Missile to the Moon

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Missile to the Moon
Directed by Richard E. Cunha
Produced by Marc Frederic
Written by H.E. Barrie
Vincent Fotre
Starring Richard Travis
Cathy Downs
K.T. Stevens
Leslie Parrish
Music by Nicholas Carras
Cinematography Meredith M. Nicholson
Edited by Everett Dodd
Layton Film Productions
Distributed by Astor Pictures
Release dates
  • 1958 (1958)
Running time
78 mins
Country United States
Language English
Budget $65,000 (estimated)

Missile to the Moon is an independently made 1958 American black-and-white science fiction film, produced by Marc Frederic, directed by Richard E. Cunha, starring Richard Travis, Cathy Downs, K.T. Stevens, and Leslie Parrish. The film was distributed by Astor Pictures and is a remake of another Astor Pictures-distributed film, 1953's Cat-Women of the Moon.

A spaceship blasts off from Earth with five aboard, but one of them is secretly a Moon man returning home. He dies by accident during the trip to Luna. What the remaining four find waiting for them when they arrive on the Moon is well beyond their expectations: huge rock creatures, giant lunar spiders, and a civilization made up of beautiful women.[1]


Two escaped convicts, Gary (Tommy Cook) and Lon (Gary Clarke), are discovered hiding aboard a rocket by scientist Dirk Green (Michael Whalen), who then forces them to pilot the spaceship to the Moon. Dirk, who is secretly a Moon man, wants to return home.

Dick's partner, Steve Dayton (Richard Travis), accompanied by his fiancé June (Cathy Downs), accidentally stowaway aboard just before the rocketship blast's off from Earth.

Moon man Dirk is later accidentally killed in a meteor storm during the lunar trip. Once they land on the Moon, the spaceship's reluctant crew encounter deception and intrigue when they discover an underground kingdom made up of beautiful women and their sinister female ruler, The Lido (K. T. Stevens).

While on the Moon, they also discover giant lunar spiders and mysterious surface-dwelling, slow-moving, bi-pedal rock creatures that try to kill them.[2]



The multiple Moon spiders seen in Missile to the Moon are the same large prop spider being wire-controlled from overhead; this is exactly the same prop spider used five years earlier in the original Cat-Women of the Moon.[3]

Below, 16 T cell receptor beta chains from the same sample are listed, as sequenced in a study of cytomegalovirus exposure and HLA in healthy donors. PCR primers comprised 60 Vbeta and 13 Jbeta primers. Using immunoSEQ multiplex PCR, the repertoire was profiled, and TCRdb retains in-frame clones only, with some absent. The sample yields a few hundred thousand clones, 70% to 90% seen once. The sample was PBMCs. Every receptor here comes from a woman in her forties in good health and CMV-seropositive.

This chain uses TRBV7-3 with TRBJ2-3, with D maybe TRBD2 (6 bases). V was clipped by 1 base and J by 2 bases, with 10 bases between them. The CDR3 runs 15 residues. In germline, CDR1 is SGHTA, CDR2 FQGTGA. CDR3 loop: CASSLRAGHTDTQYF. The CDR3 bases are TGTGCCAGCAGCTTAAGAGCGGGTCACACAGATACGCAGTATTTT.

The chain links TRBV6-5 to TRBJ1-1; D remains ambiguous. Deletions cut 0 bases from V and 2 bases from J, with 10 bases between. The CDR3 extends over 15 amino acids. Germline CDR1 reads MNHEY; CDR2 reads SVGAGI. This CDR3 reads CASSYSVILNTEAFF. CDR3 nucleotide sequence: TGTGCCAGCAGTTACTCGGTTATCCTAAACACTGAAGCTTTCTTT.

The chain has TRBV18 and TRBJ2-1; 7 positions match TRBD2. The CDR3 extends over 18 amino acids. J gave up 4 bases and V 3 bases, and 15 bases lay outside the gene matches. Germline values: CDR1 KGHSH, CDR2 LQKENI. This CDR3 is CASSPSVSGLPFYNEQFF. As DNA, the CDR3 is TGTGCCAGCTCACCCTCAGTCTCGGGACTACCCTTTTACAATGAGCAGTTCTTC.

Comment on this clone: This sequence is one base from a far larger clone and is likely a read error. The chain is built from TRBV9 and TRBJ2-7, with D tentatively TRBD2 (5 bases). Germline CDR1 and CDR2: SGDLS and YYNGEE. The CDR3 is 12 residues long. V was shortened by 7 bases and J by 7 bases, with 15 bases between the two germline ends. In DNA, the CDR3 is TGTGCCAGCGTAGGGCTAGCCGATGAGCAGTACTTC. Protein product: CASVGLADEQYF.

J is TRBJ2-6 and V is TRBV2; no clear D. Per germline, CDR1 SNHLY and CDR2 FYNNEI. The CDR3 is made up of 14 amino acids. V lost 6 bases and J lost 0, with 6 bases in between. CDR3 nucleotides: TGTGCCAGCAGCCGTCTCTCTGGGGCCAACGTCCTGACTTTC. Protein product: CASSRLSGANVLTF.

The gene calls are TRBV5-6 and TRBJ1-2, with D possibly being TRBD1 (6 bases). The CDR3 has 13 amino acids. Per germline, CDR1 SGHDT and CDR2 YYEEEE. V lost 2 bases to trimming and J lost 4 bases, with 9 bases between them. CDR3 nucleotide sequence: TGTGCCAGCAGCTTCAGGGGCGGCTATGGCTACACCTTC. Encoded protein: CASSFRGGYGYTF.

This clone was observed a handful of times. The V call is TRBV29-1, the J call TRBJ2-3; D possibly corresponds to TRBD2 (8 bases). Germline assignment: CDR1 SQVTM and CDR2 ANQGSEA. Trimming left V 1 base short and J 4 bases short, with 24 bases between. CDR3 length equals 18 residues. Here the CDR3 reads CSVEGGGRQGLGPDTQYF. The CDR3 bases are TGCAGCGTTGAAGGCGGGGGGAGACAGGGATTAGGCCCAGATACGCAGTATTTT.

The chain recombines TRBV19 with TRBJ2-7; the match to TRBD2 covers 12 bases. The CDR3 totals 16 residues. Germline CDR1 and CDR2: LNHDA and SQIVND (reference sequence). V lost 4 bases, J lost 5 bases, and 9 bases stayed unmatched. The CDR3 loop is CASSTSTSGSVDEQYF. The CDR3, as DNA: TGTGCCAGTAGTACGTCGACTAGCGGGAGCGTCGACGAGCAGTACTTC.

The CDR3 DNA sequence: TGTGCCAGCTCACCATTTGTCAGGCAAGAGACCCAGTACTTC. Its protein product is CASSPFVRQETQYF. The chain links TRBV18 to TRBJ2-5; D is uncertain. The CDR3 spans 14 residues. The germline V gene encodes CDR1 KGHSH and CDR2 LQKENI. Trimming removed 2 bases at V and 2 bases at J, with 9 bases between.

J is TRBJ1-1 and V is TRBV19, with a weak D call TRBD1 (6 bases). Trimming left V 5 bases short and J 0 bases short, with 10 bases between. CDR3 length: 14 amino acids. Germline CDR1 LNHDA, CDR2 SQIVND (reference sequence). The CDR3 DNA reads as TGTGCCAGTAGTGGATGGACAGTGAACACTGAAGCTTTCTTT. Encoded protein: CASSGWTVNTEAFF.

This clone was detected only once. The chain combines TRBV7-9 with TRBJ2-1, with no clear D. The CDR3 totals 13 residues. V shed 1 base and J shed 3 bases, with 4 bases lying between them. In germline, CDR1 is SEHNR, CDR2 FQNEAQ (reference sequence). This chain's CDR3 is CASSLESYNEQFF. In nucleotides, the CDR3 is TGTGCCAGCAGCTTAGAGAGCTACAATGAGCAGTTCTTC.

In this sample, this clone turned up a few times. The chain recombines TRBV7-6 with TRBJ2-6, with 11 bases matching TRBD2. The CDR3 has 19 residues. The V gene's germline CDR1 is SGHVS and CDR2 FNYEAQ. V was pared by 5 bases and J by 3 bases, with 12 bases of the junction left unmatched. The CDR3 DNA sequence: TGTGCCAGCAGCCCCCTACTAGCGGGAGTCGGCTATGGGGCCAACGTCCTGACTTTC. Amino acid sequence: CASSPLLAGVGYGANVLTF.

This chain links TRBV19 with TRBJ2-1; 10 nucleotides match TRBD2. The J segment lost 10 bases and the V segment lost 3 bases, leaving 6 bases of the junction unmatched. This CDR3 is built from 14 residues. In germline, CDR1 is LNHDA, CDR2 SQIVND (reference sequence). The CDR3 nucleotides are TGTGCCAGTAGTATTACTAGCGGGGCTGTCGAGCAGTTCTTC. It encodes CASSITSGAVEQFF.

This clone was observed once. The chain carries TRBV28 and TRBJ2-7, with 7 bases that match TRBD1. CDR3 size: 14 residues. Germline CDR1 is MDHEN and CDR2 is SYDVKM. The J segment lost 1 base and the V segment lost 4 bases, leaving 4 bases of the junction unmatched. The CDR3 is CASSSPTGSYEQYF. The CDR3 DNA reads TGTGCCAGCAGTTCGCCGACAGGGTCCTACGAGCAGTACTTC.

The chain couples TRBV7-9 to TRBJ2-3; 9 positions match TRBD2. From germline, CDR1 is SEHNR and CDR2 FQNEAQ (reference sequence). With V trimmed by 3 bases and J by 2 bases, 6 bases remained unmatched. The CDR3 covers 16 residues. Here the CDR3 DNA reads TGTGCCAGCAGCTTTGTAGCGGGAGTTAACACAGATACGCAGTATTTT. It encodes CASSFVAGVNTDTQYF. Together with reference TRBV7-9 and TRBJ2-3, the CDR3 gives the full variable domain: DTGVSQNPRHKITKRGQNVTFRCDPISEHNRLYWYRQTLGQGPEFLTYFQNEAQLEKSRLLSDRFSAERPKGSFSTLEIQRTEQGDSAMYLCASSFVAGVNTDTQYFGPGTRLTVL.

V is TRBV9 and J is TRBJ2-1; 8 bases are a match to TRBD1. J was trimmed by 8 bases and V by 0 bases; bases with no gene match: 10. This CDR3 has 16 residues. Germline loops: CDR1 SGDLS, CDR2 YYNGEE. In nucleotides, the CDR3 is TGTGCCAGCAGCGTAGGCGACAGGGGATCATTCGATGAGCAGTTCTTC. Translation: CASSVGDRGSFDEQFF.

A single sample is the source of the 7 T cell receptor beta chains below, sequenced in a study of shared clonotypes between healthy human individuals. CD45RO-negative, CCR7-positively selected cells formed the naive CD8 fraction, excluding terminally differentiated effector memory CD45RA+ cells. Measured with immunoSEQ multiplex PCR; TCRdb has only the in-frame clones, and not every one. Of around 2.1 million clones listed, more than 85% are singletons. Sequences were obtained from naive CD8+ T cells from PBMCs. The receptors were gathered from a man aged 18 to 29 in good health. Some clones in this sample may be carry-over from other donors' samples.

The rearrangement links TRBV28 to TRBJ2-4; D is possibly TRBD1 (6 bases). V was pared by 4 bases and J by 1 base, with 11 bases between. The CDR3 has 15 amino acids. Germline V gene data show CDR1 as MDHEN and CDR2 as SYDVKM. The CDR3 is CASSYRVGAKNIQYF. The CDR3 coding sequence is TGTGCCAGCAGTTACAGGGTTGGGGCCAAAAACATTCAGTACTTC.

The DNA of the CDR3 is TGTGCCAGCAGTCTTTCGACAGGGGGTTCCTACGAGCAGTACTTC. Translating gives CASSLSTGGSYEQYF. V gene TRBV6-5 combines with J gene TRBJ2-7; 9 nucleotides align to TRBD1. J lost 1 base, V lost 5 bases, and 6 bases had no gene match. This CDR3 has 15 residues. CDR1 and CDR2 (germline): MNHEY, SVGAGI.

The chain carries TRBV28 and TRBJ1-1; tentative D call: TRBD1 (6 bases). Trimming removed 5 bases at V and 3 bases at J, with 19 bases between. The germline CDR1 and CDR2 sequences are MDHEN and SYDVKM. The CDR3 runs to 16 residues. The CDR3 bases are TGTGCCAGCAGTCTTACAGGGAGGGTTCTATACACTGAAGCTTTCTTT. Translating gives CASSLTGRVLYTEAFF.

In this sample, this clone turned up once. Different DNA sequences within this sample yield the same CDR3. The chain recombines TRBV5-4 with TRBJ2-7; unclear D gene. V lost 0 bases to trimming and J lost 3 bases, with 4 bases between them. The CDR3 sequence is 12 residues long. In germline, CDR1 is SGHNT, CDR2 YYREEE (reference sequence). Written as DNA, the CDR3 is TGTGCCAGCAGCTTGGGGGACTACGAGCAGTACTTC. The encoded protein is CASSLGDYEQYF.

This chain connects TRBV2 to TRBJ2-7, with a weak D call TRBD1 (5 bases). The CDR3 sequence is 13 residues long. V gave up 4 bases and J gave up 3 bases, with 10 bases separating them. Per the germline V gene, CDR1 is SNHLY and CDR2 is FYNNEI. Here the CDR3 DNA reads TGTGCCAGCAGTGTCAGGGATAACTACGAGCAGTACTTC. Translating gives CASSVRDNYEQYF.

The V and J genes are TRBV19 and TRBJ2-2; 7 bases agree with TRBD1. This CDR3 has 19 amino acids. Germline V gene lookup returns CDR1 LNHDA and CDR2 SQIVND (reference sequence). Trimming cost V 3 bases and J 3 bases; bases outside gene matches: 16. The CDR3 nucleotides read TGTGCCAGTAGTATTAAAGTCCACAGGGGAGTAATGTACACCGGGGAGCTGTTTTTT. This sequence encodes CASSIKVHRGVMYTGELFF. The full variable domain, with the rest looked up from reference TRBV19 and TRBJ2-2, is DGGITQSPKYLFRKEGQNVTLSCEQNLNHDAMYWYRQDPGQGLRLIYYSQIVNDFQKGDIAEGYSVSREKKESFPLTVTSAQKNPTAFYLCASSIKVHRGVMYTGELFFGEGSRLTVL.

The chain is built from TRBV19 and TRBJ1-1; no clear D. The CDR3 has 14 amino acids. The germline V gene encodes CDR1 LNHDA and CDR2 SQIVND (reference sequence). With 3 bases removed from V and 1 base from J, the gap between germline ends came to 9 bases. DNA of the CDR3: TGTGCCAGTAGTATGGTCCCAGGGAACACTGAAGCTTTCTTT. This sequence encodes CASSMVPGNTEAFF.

The lunar landscape used in the film is Vasquez Rocks located near Los Angeles, a popular television and feature film shooting location.[4]

The lunar surface exteriors were shot in regular Earth daylight and gravity; no attempt is made to convince the viewer the Moon is an airless void where humans would weigh one-sixth their normal Earth weight. When one of the Earth convicts is forced by a large Moon rock creature to step into direct sunlight, his spacesuit literally bursts into flames in the airless void from the supposedly very high lunar temperatures, reducing the felon inside to a burning skeleton.[2]

The large, slow-moving Moon rock creatures have a passing resemblance to the character design and shape used for Gumby, the popular 1956 to 1962 syndicated stop motion clay animation kid's show character of the same name, which ran on television for 233 episodes for nearly five decades.[5]


Missile to the Moon was released on a double bill with Frankenstein's Daughter (1958). Film historians Kim R. Holston and Tom Winchester noted that the film was "... (a) low-budget, scientifically inaccurate hoot ..."[6] It was actually an even lower budget remake of 1953's low budget Cat-Women of the Moon, following very closely the plot details of that earlier science fiction film.[2]

Film reviewer Glenn Erickson surmised that "... 'Missile to the Moon' is nobody's idea of a good movie."[7]



  1. ^ Cathy Downs appeared in her final film role.
  2. ^ Tania Velia was "Miss Germany, 1952".
  3. ^ Mary Ford is incorrectly billed in the film as "Miss Minnesota," confusing her with a different Mary Ford.


  1. ^ "Notes: Missile to the Moon (1958)." Turner Classic Movies. Retrieved: November 6, 2014.
  2. ^ a b c Jalufka et al. 2001, pp. 190–191.
  3. ^ Johnson 1996, p. 23.
  4. ^ "Kirk's Rock." TV Tropes: Television Tropes and Idioms. Retrieved: November 5, 2014.
  5. ^ Lloyd, Robert. "Even now, Gumby has that special dimension." The Los Angeles Times, July 9, 2006. Retrieved: November 7, 2010.
  6. ^ Holston and Winchester 1997, p. 78.
  7. ^ Erickson, Glenn. "Review: Missile to the Moon." DVD Savant, July 22, 2000. Retrieved: November 6, 2014.


  • Holston, Kim R. and Tom Winchester. Science Fiction, Fantasy and Horror Film Sequels, Series and Remakes: An Illustrated Filmography. Jefferson, North Carolina: McFarland & Company, 1997. ISBN 978-0-7864-0155-0.
  • Jalufka, Dona A., Christian Koeber, Cesare Barbieri and Francesca Rampazzi, eds. "Moonstruck: How Realistic Is The Moon Depicted In Classic Science Fiction Films?""Proceedings, Earth-Moon Relationships Padova, Italy: Springer, 2001. ISBN 0-7923-7089-9.
  • Johnson, John. Cheap Tricks and Class Acts: Special Effects, Makeup, and Stunts from the Films of the Fantastic Fifties. Jefferson, North Carolina: McFarland & Company, 1996. ISBN 0-7864-0093-5.
  • Strick, Philip. Science Fiction Movies. New York: Octopus Books Limited, 1976.ISBN 0-7064-0470-X.
  • Warren, Bill. Keep Watching the Skies: American Science Fiction Films of the Fifties, 21st Century Edition. Jefferson, North Carolina: McFarland & Company, 2009. ISBN 0-89950-032-3.

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